Barge Clause

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The Club, as part of its specialism in small and specialised tonnage, continues to see growth in the number of barges entered. As with all types of vessels, due to the nature of their operation, barges have their own sets of risk. This is highlighted when considering the Club’s claims experience where several barge related incidents have proven to be very expensive. After investigation it was found that a common underlying cause for most of these claims was a failure to treat the barge in the same way as a seagoing ship, despite the operating environment being the same. To address this issue and to clarify its position with regards to barges, the Club utilises the ‘Barge Clause’ on a barge’s ‘Certificate of Insurance’.

The wordings of this Clause are as follows:

Barge Clause

There shall be no right of recovery from the Association in respect of any claim where failure to fulfill these conditions is in any way causative irrespective of extent of that causation, unless any of the below requirements are a statutory condition, in which case the provisions of Rule 33 shall take precedence.

Barge(s) display Navigation Lights and Shapes in accordance with the International Regulations for Preventing Collisions at Sea, 1972 (as amended) and applicable local regulations.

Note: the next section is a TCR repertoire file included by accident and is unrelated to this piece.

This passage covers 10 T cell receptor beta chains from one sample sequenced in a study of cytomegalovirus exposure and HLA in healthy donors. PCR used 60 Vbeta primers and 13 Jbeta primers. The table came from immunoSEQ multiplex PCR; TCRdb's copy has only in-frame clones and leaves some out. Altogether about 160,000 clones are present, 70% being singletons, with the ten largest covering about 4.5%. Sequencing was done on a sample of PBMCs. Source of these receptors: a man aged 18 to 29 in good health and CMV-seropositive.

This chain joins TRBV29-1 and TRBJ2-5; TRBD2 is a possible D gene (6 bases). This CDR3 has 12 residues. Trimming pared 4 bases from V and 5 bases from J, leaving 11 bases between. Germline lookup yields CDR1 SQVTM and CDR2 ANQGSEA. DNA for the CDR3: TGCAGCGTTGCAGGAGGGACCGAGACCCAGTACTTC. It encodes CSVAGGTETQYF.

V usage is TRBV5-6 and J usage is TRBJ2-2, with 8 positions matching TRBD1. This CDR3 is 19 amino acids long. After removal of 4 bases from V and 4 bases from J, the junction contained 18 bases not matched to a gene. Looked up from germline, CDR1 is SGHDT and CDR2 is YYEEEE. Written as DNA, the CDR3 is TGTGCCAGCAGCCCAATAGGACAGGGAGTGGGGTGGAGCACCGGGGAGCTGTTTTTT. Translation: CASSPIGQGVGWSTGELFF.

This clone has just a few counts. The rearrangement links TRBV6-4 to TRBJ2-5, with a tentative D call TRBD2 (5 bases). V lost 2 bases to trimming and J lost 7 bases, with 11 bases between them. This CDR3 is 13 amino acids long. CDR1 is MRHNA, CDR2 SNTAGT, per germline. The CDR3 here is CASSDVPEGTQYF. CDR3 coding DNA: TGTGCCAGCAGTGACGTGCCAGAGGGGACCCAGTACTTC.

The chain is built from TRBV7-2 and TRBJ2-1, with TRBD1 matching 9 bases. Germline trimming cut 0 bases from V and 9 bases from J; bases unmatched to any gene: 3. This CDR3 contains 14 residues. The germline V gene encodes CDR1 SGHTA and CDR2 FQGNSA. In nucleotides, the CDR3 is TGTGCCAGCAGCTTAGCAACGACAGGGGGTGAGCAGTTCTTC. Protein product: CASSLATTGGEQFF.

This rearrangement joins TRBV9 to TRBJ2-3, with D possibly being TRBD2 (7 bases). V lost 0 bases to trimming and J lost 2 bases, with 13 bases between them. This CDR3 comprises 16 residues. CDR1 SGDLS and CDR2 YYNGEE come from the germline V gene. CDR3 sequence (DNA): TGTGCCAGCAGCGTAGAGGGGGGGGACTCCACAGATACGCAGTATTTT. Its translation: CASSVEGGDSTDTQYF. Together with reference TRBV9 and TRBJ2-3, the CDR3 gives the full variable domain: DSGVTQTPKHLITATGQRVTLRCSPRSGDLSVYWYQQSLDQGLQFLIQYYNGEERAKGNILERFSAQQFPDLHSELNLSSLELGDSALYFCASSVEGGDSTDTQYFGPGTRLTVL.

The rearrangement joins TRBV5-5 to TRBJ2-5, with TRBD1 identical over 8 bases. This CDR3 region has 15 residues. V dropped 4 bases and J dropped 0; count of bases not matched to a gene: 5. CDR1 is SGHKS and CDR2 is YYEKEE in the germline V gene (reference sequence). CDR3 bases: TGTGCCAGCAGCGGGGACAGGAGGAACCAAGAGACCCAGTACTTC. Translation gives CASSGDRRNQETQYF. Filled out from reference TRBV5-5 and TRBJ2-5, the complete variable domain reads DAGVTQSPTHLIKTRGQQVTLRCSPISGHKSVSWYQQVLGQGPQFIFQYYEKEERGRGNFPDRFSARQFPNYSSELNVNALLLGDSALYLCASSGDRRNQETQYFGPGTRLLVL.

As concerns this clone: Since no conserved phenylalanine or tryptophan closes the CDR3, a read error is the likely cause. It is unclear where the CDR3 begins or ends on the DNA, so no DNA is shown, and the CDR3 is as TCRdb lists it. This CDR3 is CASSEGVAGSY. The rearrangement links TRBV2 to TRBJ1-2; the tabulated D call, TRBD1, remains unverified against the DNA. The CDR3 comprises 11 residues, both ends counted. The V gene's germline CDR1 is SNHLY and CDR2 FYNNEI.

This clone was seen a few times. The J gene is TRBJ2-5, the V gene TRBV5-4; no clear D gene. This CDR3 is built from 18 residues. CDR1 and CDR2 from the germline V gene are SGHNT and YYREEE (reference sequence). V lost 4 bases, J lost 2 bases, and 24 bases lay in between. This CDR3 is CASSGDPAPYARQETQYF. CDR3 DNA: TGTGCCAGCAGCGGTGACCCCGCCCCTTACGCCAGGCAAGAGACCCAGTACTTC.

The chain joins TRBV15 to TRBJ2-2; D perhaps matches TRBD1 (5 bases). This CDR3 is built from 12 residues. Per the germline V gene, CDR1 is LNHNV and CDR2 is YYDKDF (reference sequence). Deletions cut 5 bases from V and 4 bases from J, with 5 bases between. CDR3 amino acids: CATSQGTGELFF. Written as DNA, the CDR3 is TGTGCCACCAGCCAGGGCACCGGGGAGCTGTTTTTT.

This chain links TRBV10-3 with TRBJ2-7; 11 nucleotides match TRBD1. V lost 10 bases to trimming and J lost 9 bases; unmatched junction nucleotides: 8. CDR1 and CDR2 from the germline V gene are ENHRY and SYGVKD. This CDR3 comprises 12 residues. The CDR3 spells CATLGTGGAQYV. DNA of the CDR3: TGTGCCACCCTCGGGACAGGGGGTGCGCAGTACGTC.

Unless otherwise agreed by the Managers in writing –

Barge(s) must have an approved Cargo Securing Manual and all cargoes except bulk cargoes (e.g coal or gypsum) must be secured in accordance with this manual; or

Securing of all cargoes, except bulk cargoes (e.g coal or gypsum), has been found to be satisfactory by a marine consultant as part of a Marine Warranty Survey. A copy of such report is to be maintained with the Member.

Barge(s) to be operated at all times within the limitations imposed by the approved stability book and Load Line certificate, specific to each barge.

Sideboards, where fitted, to be maintained in a serviceable condition.

Tug, towing arrangements and gear to be in accordance with industry acceptable standards.

An explanation with regards to the various sections of the Barge Clause is as follows:

  1. Navigation lights and shapes
    The Club has experienced several claims of Members’ barges being involved in collisions where the barges were not displaying appropriate navigation lights or daylight shapes in compliance with the International Regulations for Preventing Collision at Sea, 1972 (as amended) and applicable local regulations.During our investigations, the reason for not displaying the lights / shapes was mainly attributed to either non-availability, theft or failure of the batteries of lights mid-voyage.Unfortunately, in a court of law, the failure to display the lights / shapes is paramount and the reason for not displaying these may be immaterial; thereby rendering the defence of such cases as weak.We recommend that every effort should be made to secure and stow the lights / shapes such as to deter their theft and consideration should be given to fitting heavy gauge retaining brackets.

    With regard to navigation lights, some of our Members are using approved solar powered navigation lights which address the problem of the relatively short battery life of battery powered lights.

  2. Cargo Securing Manual